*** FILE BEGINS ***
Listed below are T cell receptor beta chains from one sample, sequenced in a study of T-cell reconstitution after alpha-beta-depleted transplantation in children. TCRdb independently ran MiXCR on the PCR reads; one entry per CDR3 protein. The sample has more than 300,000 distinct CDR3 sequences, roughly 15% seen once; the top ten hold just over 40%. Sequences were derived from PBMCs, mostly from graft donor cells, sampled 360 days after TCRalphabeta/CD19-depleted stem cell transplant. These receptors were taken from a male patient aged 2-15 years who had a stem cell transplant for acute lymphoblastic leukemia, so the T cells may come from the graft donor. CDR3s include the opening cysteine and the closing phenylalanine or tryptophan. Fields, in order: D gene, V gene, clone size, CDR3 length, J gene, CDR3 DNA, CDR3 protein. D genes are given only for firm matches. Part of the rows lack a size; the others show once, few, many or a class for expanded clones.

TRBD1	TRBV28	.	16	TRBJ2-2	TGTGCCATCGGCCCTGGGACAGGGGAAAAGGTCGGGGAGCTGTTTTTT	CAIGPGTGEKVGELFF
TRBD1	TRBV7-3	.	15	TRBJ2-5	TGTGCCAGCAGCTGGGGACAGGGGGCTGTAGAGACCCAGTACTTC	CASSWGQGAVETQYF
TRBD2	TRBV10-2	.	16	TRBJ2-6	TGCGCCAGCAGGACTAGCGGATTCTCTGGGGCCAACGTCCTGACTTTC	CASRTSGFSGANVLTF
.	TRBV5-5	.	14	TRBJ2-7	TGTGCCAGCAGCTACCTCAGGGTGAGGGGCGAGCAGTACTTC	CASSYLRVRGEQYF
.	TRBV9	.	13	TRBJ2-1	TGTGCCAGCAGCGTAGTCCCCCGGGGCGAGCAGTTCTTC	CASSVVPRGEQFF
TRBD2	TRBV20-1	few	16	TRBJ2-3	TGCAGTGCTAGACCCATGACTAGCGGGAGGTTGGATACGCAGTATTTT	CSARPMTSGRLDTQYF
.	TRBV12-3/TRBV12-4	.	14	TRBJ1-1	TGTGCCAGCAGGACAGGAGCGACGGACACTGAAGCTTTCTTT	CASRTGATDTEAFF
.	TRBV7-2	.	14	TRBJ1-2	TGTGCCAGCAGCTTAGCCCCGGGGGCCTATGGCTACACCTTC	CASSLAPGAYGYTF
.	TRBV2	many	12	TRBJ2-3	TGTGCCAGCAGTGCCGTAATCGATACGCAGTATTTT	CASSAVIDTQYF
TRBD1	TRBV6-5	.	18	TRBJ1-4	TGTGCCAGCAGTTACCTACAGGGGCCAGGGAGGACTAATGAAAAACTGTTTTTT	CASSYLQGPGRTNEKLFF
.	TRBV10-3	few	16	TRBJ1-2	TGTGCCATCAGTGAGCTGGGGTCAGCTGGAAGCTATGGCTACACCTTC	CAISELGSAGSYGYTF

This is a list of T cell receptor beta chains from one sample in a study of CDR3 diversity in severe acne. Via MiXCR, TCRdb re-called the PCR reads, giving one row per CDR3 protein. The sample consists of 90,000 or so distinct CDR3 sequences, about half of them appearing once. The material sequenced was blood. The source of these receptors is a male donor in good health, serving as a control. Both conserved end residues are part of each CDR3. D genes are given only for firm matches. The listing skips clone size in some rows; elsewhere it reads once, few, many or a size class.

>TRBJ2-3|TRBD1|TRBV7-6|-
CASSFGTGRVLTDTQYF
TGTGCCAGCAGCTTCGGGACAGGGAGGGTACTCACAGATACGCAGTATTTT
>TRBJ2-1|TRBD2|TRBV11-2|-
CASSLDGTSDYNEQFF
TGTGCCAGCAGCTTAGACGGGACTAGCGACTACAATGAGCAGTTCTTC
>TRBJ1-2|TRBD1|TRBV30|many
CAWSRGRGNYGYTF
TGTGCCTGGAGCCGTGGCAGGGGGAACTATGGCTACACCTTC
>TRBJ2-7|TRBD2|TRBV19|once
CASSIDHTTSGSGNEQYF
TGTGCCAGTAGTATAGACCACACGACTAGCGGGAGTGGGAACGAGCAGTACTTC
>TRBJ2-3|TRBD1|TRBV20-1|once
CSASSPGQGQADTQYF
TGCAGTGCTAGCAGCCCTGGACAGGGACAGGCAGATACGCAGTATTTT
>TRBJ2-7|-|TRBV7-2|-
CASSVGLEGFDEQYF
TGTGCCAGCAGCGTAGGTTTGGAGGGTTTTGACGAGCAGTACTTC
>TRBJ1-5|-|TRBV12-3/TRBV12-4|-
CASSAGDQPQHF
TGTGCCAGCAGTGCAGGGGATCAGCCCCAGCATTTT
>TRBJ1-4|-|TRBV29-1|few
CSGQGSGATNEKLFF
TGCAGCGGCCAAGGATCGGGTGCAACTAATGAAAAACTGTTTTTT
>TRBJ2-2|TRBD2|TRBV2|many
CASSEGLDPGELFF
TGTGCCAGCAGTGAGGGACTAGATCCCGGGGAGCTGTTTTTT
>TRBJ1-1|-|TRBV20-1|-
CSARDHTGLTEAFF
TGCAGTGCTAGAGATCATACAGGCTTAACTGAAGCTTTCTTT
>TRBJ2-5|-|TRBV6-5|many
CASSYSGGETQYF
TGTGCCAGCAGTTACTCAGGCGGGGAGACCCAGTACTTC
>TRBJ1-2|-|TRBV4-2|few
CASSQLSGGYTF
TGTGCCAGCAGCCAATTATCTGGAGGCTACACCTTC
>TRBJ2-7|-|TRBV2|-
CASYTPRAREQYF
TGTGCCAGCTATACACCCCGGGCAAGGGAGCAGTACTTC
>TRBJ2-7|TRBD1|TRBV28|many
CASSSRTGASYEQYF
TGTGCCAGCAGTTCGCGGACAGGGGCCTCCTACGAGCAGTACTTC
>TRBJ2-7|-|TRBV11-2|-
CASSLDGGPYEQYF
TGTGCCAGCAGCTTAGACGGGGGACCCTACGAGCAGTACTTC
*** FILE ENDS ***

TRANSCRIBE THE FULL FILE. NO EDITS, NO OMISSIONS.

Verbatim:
Listed below are T cell receptor beta chains from one sample, sequenced in a study of T-cell reconstitution after alpha-beta-depleted transplantation in children. TCRdb independently ran MiXCR on the PCR reads; one entry per CDR3 protein. The sample has more than 300,000 distinct CDR3 sequences, roughly 15% seen once; the top ten hold just over 40%. Sequences were derived from PBMCs, mostly from graft donor cells, sampled 360 days after TCRalphabeta/CD19-depleted stem cell transplant. These receptors were taken from a male patient aged 2-15 years who had a stem cell transplant for acute lymphoblastic leukemia, so the T cells may come from the graft donor. CDR3s include the opening cysteine and the closing phenylalanine or tryptophan. Fields, in order: D gene, V gene, clone size, CDR3 length, J gene, CDR3 DNA, CDR3 protein. D genes are given only for firm matches. Part of the rows lack a size; the others show once, few, many or a class for expanded clones.

TRBD1	TRBV28	.	16	TRBJ2-2	TGTGCCATCGGCCCTGGGACAGGGGAAAAGGTCGGGGAGCTGTTTTTT	CAIGPGTGEKVGELFF
TRBD1	TRBV7-3	.	15	TRBJ2-5	TGTGCCAGCAGCTGGGGACAGGGGGCTGTAGAGACCCAGTACTTC	CASSWGQGAVETQYF
TRBD2	TRBV10-2	.	16	TRBJ2-6	TGCGCCAGCAGGACTAGCGGATTCTCTGGGGCCAACGTCCTGACTTTC	CASRTSGFSGANVLTF
.	TRBV5-5	.	14	TRBJ2-7	TGTGCCAGCAGCTACCTCAGGGTGAGGGGCGAGCAGTACTTC	CASSYLRVRGEQYF
.	TRBV9	.	13	TRBJ2-1	TGTGCCAGCAGCGTAGTCCCCCGGGGCGAGCAGTTCTTC	CASSVVPRGEQFF
TRBD2	TRBV20-1	few	16	TRBJ2-3	TGCAGTGCTAGACCCATGACTAGCGGGAGGTTGGATACGCAGTATTTT	CSARPMTSGRLDTQYF
.	TRBV12-3/TRBV12-4	.	14	TRBJ1-1	TGTGCCAGCAGGACAGGAGCGACGGACACTGAAGCTTTCTTT	CASRTGATDTEAFF
.	TRBV7-2	.	14	TRBJ1-2	TGTGCCAGCAGCTTAGCCCCGGGGGCCTATGGCTACACCTTC	CASSLAPGAYGYTF
.	TRBV2	many	12	TRBJ2-3	TGTGCCAGCAGTGCCGTAATCGATACGCAGTATTTT	CASSAVIDTQYF
TRBD1	TRBV6-5	.	18	TRBJ1-4	TGTGCCAGCAGTTACCTACAGGGGCCAGGGAGGACTAATGAAAAACTGTTTTTT	CASSYLQGPGRTNEKLFF
.	TRBV10-3	few	16	TRBJ1-2	TGTGCCATCAGTGAGCTGGGGTCAGCTGGAAGCTATGGCTACACCTTC	CAISELGSAGSYGYTF

This is a list of T cell receptor beta chains from one sample in a study of CDR3 diversity in severe acne. Via MiXCR, TCRdb re-called the PCR reads, giving one row per CDR3 protein. The sample consists of 90,000 or so distinct CDR3 sequences, about half of them appearing once. The material sequenced was blood. The source of these receptors is a male donor in good health, serving as a control. Both conserved end residues are part of each CDR3. D genes are given only for firm matches. The listing skips clone size in some rows; elsewhere it reads once, few, many or a size class.

>TRBJ2-3|TRBD1|TRBV7-6|-
CASSFGTGRVLTDTQYF
TGTGCCAGCAGCTTCGGGACAGGGAGGGTACTCACAGATACGCAGTATTTT
>TRBJ2-1|TRBD2|TRBV11-2|-
CASSLDGTSDYNEQFF
TGTGCCAGCAGCTTAGACGGGACTAGCGACTACAATGAGCAGTTCTTC
>TRBJ1-2|TRBD1|TRBV30|many
CAWSRGRGNYGYTF
TGTGCCTGGAGCCGTGGCAGGGGGAACTATGGCTACACCTTC
>TRBJ2-7|TRBD2|TRBV19|once
CASSIDHTTSGSGNEQYF
TGTGCCAGTAGTATAGACCACACGACTAGCGGGAGTGGGAACGAGCAGTACTTC
>TRBJ2-3|TRBD1|TRBV20-1|once
CSASSPGQGQADTQYF
TGCAGTGCTAGCAGCCCTGGACAGGGACAGGCAGATACGCAGTATTTT
>TRBJ2-7|-|TRBV7-2|-
CASSVGLEGFDEQYF
TGTGCCAGCAGCGTAGGTTTGGAGGGTTTTGACGAGCAGTACTTC
>TRBJ1-5|-|TRBV12-3/TRBV12-4|-
CASSAGDQPQHF
TGTGCCAGCAGTGCAGGGGATCAGCCCCAGCATTTT
>TRBJ1-4|-|TRBV29-1|few
CSGQGSGATNEKLFF
TGCAGCGGCCAAGGATCGGGTGCAACTAATGAAAAACTGTTTTTT
>TRBJ2-2|TRBD2|TRBV2|many
CASSEGLDPGELFF
TGTGCCAGCAGTGAGGGACTAGATCCCGGGGAGCTGTTTTTT
>TRBJ1-1|-|TRBV20-1|-
CSARDHTGLTEAFF
TGCAGTGCTAGAGATCATACAGGCTTAACTGAAGCTTTCTTT
>TRBJ2-5|-|TRBV6-5|many
CASSYSGGETQYF
TGTGCCAGCAGTTACTCAGGCGGGGAGACCCAGTACTTC
>TRBJ1-2|-|TRBV4-2|few
CASSQLSGGYTF
TGTGCCAGCAGCCAATTATCTGGAGGCTACACCTTC
>TRBJ2-7|-|TRBV2|-
CASYTPRAREQYF
TGTGCCAGCTATACACCCCGGGCAAGGGAGCAGTACTTC
>TRBJ2-7|TRBD1|TRBV28|many
CASSSRTGASYEQYF
TGTGCCAGCAGTTCGCGGACAGGGGCCTCCTACGAGCAGTACTTC
>TRBJ2-7|-|TRBV11-2|-
CASSLDGGPYEQYF
TGTGCCAGCAGCTTAGACGGGGGACCCTACGAGCAGTACTTC